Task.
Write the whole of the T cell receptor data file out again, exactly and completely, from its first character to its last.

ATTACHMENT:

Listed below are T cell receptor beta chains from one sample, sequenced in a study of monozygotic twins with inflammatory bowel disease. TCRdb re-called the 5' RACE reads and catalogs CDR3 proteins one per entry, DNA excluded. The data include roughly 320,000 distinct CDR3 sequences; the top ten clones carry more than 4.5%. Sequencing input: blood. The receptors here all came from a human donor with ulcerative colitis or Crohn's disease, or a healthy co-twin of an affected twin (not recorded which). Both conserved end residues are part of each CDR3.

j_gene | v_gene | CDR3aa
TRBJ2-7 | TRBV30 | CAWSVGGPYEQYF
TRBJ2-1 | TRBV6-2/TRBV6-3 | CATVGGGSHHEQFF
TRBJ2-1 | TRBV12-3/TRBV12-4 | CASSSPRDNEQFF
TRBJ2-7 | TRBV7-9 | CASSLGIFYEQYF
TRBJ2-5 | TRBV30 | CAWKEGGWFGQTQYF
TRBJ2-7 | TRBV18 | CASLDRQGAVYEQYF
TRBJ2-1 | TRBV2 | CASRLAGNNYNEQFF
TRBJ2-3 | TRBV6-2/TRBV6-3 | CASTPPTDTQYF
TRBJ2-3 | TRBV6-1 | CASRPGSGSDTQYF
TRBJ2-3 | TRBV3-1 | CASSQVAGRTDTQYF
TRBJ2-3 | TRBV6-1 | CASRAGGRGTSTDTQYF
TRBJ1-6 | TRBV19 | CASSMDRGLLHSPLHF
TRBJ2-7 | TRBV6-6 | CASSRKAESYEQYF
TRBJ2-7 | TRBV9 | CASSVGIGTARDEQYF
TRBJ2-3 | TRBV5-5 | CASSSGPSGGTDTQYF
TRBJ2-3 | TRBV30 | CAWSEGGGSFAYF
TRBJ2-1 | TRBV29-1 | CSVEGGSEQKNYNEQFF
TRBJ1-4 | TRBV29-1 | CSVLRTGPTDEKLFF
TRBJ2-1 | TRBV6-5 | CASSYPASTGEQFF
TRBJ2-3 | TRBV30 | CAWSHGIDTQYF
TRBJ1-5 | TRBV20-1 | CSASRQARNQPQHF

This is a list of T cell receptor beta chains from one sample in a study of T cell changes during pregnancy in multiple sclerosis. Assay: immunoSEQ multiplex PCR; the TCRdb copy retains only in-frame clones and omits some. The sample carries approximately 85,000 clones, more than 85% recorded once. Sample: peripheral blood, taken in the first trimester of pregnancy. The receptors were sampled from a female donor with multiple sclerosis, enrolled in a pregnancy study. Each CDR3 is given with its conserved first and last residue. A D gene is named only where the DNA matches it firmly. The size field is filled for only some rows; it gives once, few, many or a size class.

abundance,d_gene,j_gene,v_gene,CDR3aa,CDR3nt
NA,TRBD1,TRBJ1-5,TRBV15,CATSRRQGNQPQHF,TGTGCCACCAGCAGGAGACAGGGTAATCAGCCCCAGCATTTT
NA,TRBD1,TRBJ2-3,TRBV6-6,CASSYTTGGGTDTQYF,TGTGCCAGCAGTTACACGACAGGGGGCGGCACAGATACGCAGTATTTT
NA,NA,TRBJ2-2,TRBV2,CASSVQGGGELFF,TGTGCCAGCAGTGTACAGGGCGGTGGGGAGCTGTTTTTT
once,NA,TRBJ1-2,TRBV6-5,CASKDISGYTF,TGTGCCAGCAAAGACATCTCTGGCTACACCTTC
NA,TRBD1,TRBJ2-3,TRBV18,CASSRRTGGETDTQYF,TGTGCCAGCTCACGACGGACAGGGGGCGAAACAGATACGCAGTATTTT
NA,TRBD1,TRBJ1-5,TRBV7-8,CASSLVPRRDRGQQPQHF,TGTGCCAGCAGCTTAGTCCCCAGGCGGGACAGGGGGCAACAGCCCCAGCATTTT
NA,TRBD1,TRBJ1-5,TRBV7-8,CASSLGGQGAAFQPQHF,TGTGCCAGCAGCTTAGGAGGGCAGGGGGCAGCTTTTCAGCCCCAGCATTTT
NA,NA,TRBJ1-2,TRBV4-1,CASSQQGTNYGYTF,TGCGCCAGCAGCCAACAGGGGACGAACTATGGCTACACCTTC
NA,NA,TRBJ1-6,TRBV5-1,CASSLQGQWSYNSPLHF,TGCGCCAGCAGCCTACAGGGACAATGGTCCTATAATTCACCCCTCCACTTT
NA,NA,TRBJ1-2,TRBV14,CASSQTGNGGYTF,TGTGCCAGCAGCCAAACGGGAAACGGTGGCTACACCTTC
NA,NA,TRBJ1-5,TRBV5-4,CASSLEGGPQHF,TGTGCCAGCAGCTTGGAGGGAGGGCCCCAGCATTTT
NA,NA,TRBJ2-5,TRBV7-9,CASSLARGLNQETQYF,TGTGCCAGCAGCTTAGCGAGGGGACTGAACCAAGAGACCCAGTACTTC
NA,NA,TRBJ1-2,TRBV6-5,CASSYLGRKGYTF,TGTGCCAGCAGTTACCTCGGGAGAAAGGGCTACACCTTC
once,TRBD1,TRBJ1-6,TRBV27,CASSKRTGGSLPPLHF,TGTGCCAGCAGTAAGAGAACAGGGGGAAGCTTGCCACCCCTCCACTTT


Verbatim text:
Listed below are T cell receptor beta chains from one sample, sequenced in a study of monozygotic twins with inflammatory bowel disease. TCRdb re-called the 5' RACE reads and catalogs CDR3 proteins one per entry, DNA excluded. The data include roughly 320,000 distinct CDR3 sequences; the top ten clones carry more than 4.5%. Sequencing input: blood. The receptors here all came from a human donor with ulcerative colitis or Crohn's disease, or a healthy co-twin of an affected twin (not recorded which). Both conserved end residues are part of each CDR3.

j_gene | v_gene | CDR3aa
TRBJ2-7 | TRBV30 | CAWSVGGPYEQYF
TRBJ2-1 | TRBV6-2/TRBV6-3 | CATVGGGSHHEQFF
TRBJ2-1 | TRBV12-3/TRBV12-4 | CASSSPRDNEQFF
TRBJ2-7 | TRBV7-9 | CASSLGIFYEQYF
TRBJ2-5 | TRBV30 | CAWKEGGWFGQTQYF
TRBJ2-7 | TRBV18 | CASLDRQGAVYEQYF
TRBJ2-1 | TRBV2 | CASRLAGNNYNEQFF
TRBJ2-3 | TRBV6-2/TRBV6-3 | CASTPPTDTQYF
TRBJ2-3 | TRBV6-1 | CASRPGSGSDTQYF
TRBJ2-3 | TRBV3-1 | CASSQVAGRTDTQYF
TRBJ2-3 | TRBV6-1 | CASRAGGRGTSTDTQYF
TRBJ1-6 | TRBV19 | CASSMDRGLLHSPLHF
TRBJ2-7 | TRBV6-6 | CASSRKAESYEQYF
TRBJ2-7 | TRBV9 | CASSVGIGTARDEQYF
TRBJ2-3 | TRBV5-5 | CASSSGPSGGTDTQYF
TRBJ2-3 | TRBV30 | CAWSEGGGSFAYF
TRBJ2-1 | TRBV29-1 | CSVEGGSEQKNYNEQFF
TRBJ1-4 | TRBV29-1 | CSVLRTGPTDEKLFF
TRBJ2-1 | TRBV6-5 | CASSYPASTGEQFF
TRBJ2-3 | TRBV30 | CAWSHGIDTQYF
TRBJ1-5 | TRBV20-1 | CSASRQARNQPQHF

This is a list of T cell receptor beta chains from one sample in a study of T cell changes during pregnancy in multiple sclerosis. Assay: immunoSEQ multiplex PCR; the TCRdb copy retains only in-frame clones and omits some. The sample carries approximately 85,000 clones, more than 85% recorded once. Sample: peripheral blood, taken in the first trimester of pregnancy. The receptors were sampled from a female donor with multiple sclerosis, enrolled in a pregnancy study. Each CDR3 is given with its conserved first and last residue. A D gene is named only where the DNA matches it firmly. The size field is filled for only some rows; it gives once, few, many or a size class.

abundance,d_gene,j_gene,v_gene,CDR3aa,CDR3nt
NA,TRBD1,TRBJ1-5,TRBV15,CATSRRQGNQPQHF,TGTGCCACCAGCAGGAGACAGGGTAATCAGCCCCAGCATTTT
NA,TRBD1,TRBJ2-3,TRBV6-6,CASSYTTGGGTDTQYF,TGTGCCAGCAGTTACACGACAGGGGGCGGCACAGATACGCAGTATTTT
NA,NA,TRBJ2-2,TRBV2,CASSVQGGGELFF,TGTGCCAGCAGTGTACAGGGCGGTGGGGAGCTGTTTTTT
once,NA,TRBJ1-2,TRBV6-5,CASKDISGYTF,TGTGCCAGCAAAGACATCTCTGGCTACACCTTC
NA,TRBD1,TRBJ2-3,TRBV18,CASSRRTGGETDTQYF,TGTGCCAGCTCACGACGGACAGGGGGCGAAACAGATACGCAGTATTTT
NA,TRBD1,TRBJ1-5,TRBV7-8,CASSLVPRRDRGQQPQHF,TGTGCCAGCAGCTTAGTCCCCAGGCGGGACAGGGGGCAACAGCCCCAGCATTTT
NA,TRBD1,TRBJ1-5,TRBV7-8,CASSLGGQGAAFQPQHF,TGTGCCAGCAGCTTAGGAGGGCAGGGGGCAGCTTTTCAGCCCCAGCATTTT
NA,NA,TRBJ1-2,TRBV4-1,CASSQQGTNYGYTF,TGCGCCAGCAGCCAACAGGGGACGAACTATGGCTACACCTTC
NA,NA,TRBJ1-6,TRBV5-1,CASSLQGQWSYNSPLHF,TGCGCCAGCAGCCTACAGGGACAATGGTCCTATAATTCACCCCTCCACTTT
NA,NA,TRBJ1-2,TRBV14,CASSQTGNGGYTF,TGTGCCAGCAGCCAAACGGGAAACGGTGGCTACACCTTC
NA,NA,TRBJ1-5,TRBV5-4,CASSLEGGPQHF,TGTGCCAGCAGCTTGGAGGGAGGGCCCCAGCATTTT
NA,NA,TRBJ2-5,TRBV7-9,CASSLARGLNQETQYF,TGTGCCAGCAGCTTAGCGAGGGGACTGAACCAAGAGACCCAGTACTTC
NA,NA,TRBJ1-2,TRBV6-5,CASSYLGRKGYTF,TGTGCCAGCAGTTACCTCGGGAGAAAGGGCTACACCTTC
once,TRBD1,TRBJ1-6,TRBV27,CASSKRTGGSLPPLHF,TGTGCCAGCAGTAAGAGAACAGGGGGAAGCTTGCCACCCCTCCACTTT